Vasari allows Cosimo Rosselli to have been weak in drawing and invention, and very inferior to his companions, but declares that Pope Sixtus IV. was so much delighted with the profusion of gold and ultramarine which he lavished on his frescoes, that he gave him the prize which he had promised to the best master, much to the disgust of the other painters who were working in the Sistina at the same time, and who had laughed at the poverty of his conception and execution. This story, however, is probably a fable of Vasari’s invention, and may not be more accurate than the rest of his account of this artist’s life and works.

After his return from Rome, in 1486, Cosimo Rosselli painted his fresco of a Miraculous Chalice being borne in procession over the piazza, in the Church of S. Ambrogio, which, in spite of the injuries that it has suffered from the smoke of candles and incense, is certainly his best work in Florence. The fair-haired youth, wearing a violet cap and red vest with black sleeves, in the group of spectators standing on the piazza, is said to be Pico della Mirandola, the brilliant humanist and favourite companion of Lorenzo de’ Medici. An altar-piece of the Assumption, which Cosimo painted in this same church, bears the date of 1498, and a Coronation of the Virgin, in the Chapel of the Giglio family, which he executed for the Cistercian monks’ old church of Cestello, now S. Maria Maddalena de’ Pazzi, was only begun in December 1505. A year afterwards, in November 1506, Cosimo Rosselli made his will, and the considerable amount of property which he owned refutes Vasari’s assertion that he died very poor, having consumed all his substance in the vain pursuit of alchemy, to which he devoted his last years. He died on the 7th of January, leaving only one illegitimate son, named Giuliano, who became an architect. No work bearing Rosselli’s name is to be found in the National Gallery, but quite recently Mr Berenson has recognised this master’s hand in the little picture of the Combat between Love and Chastity, ascribed to the Florentine School, and which certainly bears a marked resemblance both to the similar allegory at Turin and to the Vision of the Virgin in the fresco of S. Filippo Benizzi in the Servi church.

Although Cosimo’s creations are, for the most part, dull and formal, and lack the charm of true artistic inspiration, he was an excellent teacher, who under-stood the technical side of his art thoroughly, and numbered. some of the best painters of the next generation among his scholars. The sculptor, Benedetto da Majano, was one of his closest friends, as well as the executor of his will, and it was at his recommendation that the promising child Baccio della Porta, afterwards known as Fra Bartolommeo, was placed in Cosimo Rosselli’s shop.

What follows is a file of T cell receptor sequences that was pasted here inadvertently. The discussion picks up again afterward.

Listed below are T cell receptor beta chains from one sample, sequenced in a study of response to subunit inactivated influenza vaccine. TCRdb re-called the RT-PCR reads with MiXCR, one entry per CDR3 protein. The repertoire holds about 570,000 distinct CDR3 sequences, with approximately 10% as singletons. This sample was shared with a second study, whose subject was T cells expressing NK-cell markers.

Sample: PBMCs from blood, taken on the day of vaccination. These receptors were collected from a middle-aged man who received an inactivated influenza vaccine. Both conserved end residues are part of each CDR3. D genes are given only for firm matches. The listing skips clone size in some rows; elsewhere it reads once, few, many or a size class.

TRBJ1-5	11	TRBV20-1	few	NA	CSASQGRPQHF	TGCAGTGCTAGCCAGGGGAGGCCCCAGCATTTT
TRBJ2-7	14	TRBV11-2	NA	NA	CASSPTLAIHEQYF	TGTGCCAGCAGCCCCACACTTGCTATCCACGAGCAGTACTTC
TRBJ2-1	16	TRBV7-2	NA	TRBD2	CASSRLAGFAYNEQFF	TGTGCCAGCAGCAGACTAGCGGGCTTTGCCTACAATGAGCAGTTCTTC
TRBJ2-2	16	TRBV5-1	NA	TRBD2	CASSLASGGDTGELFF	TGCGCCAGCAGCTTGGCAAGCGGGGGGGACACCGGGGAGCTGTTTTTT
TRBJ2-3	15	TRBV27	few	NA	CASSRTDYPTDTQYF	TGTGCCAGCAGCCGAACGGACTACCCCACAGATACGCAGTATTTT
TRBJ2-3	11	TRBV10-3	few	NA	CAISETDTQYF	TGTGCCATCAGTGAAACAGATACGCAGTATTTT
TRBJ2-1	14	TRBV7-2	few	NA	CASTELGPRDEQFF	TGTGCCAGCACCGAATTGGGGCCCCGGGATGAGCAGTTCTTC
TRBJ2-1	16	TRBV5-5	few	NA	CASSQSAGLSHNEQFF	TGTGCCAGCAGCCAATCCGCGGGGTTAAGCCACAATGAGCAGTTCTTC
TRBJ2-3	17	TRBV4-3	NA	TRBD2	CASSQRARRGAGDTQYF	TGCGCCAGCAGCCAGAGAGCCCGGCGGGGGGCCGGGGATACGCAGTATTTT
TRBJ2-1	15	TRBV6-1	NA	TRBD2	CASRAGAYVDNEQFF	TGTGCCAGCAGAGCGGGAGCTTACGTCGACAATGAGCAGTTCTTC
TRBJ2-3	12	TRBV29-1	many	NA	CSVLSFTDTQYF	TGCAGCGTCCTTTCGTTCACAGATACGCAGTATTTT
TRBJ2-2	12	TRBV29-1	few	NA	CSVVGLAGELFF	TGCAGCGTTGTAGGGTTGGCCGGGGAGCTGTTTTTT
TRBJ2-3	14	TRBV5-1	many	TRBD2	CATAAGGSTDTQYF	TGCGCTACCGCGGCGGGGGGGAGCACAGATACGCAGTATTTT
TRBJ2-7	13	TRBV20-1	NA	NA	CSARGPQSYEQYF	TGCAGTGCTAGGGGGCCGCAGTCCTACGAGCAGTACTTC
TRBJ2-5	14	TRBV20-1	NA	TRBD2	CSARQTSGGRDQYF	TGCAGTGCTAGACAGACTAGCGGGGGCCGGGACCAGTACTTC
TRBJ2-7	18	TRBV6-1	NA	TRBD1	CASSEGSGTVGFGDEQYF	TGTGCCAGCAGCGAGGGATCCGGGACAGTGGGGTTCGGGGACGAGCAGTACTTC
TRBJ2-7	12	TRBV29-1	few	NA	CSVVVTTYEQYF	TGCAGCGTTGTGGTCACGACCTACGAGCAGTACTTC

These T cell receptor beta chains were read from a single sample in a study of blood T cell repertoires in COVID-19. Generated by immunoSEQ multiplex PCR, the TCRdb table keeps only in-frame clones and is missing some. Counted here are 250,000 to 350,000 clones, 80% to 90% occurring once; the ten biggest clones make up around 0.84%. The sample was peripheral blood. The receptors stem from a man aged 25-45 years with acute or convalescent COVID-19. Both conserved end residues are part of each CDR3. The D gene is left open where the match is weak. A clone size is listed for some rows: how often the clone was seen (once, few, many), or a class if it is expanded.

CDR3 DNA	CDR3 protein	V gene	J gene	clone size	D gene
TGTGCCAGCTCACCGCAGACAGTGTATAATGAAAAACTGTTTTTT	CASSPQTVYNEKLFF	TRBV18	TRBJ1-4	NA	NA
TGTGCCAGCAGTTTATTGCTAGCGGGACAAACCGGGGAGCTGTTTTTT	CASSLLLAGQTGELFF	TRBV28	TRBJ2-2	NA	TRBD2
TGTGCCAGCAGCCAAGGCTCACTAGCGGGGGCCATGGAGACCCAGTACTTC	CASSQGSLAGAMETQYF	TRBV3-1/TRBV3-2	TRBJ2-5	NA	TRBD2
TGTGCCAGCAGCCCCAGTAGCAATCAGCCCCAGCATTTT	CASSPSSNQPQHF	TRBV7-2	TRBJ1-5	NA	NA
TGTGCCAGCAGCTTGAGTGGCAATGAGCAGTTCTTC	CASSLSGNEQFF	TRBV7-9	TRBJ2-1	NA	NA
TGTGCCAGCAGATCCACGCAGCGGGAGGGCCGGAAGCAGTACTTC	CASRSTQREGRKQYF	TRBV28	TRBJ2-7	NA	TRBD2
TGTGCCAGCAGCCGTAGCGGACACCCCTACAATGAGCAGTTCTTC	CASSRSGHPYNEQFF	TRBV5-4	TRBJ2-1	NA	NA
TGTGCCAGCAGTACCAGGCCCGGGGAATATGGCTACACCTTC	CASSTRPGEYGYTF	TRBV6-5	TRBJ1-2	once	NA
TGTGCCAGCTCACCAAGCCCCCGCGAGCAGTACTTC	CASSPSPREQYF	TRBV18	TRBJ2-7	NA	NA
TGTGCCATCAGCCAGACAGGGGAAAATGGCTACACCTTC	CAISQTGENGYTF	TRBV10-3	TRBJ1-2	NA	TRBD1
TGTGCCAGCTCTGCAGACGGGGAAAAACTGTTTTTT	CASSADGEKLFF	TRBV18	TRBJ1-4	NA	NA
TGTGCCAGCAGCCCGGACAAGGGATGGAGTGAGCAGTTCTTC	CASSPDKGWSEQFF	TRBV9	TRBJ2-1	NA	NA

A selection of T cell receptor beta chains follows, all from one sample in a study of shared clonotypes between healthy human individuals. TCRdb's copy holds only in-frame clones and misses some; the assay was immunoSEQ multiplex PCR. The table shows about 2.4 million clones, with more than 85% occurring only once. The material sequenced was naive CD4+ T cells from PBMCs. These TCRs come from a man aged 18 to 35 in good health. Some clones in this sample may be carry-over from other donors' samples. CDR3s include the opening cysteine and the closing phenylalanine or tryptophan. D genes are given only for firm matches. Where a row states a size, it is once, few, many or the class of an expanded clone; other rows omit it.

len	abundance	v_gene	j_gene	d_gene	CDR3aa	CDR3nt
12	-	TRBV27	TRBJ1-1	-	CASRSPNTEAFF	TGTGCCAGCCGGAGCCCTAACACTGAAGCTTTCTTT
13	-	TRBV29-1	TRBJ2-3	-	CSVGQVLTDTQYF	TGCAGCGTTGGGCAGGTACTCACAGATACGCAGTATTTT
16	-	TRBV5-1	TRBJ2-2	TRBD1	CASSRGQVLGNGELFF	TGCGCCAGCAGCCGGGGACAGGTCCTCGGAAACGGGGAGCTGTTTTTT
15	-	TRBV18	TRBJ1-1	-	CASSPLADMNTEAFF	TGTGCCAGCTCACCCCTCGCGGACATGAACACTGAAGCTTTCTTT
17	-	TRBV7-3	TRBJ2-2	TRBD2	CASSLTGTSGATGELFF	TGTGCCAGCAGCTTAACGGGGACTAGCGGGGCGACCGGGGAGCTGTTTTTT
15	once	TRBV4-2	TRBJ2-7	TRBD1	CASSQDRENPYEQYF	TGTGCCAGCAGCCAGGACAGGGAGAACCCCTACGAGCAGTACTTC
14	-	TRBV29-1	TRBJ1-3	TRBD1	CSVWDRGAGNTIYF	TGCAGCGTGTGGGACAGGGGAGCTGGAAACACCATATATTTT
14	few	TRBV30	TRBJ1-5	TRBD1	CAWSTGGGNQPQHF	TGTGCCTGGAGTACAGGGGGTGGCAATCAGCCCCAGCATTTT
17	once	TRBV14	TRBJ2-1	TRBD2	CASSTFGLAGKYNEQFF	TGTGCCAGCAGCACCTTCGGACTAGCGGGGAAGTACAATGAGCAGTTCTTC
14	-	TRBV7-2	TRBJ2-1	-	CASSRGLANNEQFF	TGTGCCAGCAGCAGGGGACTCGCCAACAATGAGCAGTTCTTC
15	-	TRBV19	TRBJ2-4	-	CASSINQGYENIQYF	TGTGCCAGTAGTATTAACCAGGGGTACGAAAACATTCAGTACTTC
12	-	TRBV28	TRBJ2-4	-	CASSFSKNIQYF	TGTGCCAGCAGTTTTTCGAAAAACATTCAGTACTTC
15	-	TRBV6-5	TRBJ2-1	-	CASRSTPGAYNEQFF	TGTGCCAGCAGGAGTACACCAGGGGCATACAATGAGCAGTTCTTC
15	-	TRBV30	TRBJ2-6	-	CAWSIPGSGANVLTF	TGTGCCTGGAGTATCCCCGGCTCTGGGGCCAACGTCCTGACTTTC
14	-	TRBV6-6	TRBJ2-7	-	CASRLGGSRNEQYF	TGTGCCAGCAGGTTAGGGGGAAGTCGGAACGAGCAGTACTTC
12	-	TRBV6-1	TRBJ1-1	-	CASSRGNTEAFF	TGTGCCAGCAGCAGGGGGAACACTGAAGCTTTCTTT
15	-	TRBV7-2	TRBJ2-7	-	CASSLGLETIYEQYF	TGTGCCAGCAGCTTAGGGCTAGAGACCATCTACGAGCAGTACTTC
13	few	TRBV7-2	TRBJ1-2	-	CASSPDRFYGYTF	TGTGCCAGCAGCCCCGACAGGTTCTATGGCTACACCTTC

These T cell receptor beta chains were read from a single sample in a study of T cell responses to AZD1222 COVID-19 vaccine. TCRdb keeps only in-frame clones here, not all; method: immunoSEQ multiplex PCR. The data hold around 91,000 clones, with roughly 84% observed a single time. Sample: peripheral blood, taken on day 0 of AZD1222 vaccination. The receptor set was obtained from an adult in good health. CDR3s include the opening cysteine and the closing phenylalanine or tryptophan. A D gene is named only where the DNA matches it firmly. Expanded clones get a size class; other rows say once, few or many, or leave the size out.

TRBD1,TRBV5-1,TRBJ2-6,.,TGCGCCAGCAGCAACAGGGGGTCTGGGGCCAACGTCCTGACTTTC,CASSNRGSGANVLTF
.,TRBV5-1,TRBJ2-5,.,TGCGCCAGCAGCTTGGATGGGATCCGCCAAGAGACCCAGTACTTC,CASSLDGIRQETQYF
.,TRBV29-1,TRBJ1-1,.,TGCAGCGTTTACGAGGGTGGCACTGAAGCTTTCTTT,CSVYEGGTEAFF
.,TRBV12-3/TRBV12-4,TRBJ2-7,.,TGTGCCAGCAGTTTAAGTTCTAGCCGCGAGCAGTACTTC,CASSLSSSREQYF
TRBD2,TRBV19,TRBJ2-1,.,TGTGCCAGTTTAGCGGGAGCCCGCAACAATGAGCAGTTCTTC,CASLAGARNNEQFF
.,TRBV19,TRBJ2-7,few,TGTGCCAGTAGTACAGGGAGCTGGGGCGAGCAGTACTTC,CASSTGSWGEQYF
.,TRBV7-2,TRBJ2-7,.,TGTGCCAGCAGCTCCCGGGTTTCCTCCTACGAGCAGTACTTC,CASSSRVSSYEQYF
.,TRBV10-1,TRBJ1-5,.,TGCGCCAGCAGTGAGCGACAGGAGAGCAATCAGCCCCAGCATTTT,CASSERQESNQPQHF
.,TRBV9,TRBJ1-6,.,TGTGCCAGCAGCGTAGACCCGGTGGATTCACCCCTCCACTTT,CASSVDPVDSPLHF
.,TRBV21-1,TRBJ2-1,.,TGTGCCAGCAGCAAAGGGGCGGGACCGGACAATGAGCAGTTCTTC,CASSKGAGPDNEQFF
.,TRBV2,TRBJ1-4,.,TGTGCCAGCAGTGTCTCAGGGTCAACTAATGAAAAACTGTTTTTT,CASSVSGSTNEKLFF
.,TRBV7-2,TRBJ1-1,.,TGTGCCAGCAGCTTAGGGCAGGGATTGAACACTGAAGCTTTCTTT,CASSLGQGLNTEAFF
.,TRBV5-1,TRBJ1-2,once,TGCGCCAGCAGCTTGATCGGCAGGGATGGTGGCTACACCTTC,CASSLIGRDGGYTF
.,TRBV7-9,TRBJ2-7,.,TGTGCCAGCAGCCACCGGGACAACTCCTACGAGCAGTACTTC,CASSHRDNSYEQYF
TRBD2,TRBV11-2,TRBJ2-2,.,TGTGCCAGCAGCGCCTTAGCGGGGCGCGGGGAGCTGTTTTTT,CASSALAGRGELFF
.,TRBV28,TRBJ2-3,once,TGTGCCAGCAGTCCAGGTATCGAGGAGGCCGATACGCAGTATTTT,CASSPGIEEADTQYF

Florence.—Annunziata: Cloisters: Fresco — The Vision of S. Filippo Benizzi.

S. Ambrogio: Fresco — Procession of the Miraculous Chalice.

” S. M. Maddalena de’ Pazzi : Coronation of the Virgin.

” Accademia: 52. SS. Barbara, John and Matthew ; 160. Nativity.

” Uffizi: 63. Coronation of Virgin. 65. Adoration of Magi. 1280 bis: Madonna and Child, Saints and Angels.

” Corsini: 339. Madonna and Angels adoring Child.

” S. M. Nuova : 65. Madonna and Child.

Fiesole.—Duomo: Salutati Chapel: Frescoes.

Lucca.—Duomo: Fresco—Story of the Cross.

Rome.— Vatican : Sistine Chapel: Frescoes-Sermon on the Mount; Moses destroying the Tables of the Law; Last Supper.

Turin.—Gallery: 369. Triumph of Chastity.

Berlin.—59. Madonna and Child, Saints and Angels. 59A. Madonna and Child with St. Anne and other Saints. 71. Entombment.

Cambridge.—Fitzwilliam Museum: 556. Madonna and Child with four Saints.

London.—National Gallery : 1196.° Combat of Love and Chastity. Mr Butler: St. Katharine of Siena founding her Order.

Oxfard.—University Galleries : 19. SS. Dominic and Nicholas.